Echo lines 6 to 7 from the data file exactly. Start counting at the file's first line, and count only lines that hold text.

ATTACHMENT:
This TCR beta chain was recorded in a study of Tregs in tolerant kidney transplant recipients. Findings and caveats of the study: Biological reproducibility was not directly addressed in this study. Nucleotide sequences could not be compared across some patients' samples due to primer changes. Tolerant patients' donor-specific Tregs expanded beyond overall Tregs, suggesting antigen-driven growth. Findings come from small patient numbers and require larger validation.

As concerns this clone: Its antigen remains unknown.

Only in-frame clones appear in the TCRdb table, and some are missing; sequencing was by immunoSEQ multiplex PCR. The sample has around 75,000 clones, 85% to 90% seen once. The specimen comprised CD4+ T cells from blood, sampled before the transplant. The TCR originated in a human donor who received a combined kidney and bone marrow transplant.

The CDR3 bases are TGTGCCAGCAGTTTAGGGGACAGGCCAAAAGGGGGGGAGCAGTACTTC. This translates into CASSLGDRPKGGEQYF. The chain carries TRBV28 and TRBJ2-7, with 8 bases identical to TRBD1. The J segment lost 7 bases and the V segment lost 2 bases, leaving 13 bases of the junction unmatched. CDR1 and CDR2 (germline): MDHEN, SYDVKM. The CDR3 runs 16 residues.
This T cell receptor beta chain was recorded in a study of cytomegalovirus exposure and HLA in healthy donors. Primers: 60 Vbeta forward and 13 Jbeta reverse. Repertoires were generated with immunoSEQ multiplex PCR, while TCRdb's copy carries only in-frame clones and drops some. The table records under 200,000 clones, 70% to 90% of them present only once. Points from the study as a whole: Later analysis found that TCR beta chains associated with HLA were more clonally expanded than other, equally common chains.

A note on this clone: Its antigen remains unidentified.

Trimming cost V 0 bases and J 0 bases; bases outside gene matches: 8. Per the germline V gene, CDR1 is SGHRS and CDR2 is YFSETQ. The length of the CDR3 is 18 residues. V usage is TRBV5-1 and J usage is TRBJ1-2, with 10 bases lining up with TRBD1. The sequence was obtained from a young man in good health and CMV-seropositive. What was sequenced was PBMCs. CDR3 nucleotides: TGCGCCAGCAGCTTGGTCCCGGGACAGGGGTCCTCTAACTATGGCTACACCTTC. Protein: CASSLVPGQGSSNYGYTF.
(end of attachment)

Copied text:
A note on this clone: Its antigen remains unidentified.

Trimming cost V 0 bases and J 0 bases; bases outside gene matches: 8. Per the germline V gene, CDR1 is SGHRS and CDR2 is YFSETQ. The length of the CDR3 is 18 residues. V usage is TRBV5-1 and J usage is TRBJ1-2, with 10 bases lining up with TRBD1. The sequence was obtained from a young man in good health and CMV-seropositive. What was sequenced was PBMCs. CDR3 nucleotides: TGCGCCAGCAGCTTGGTCCCGGGACAGGGGTCCTCTAACTATGGCTACACCTTC. Protein: CASSLVPGQGSSNYGYTF.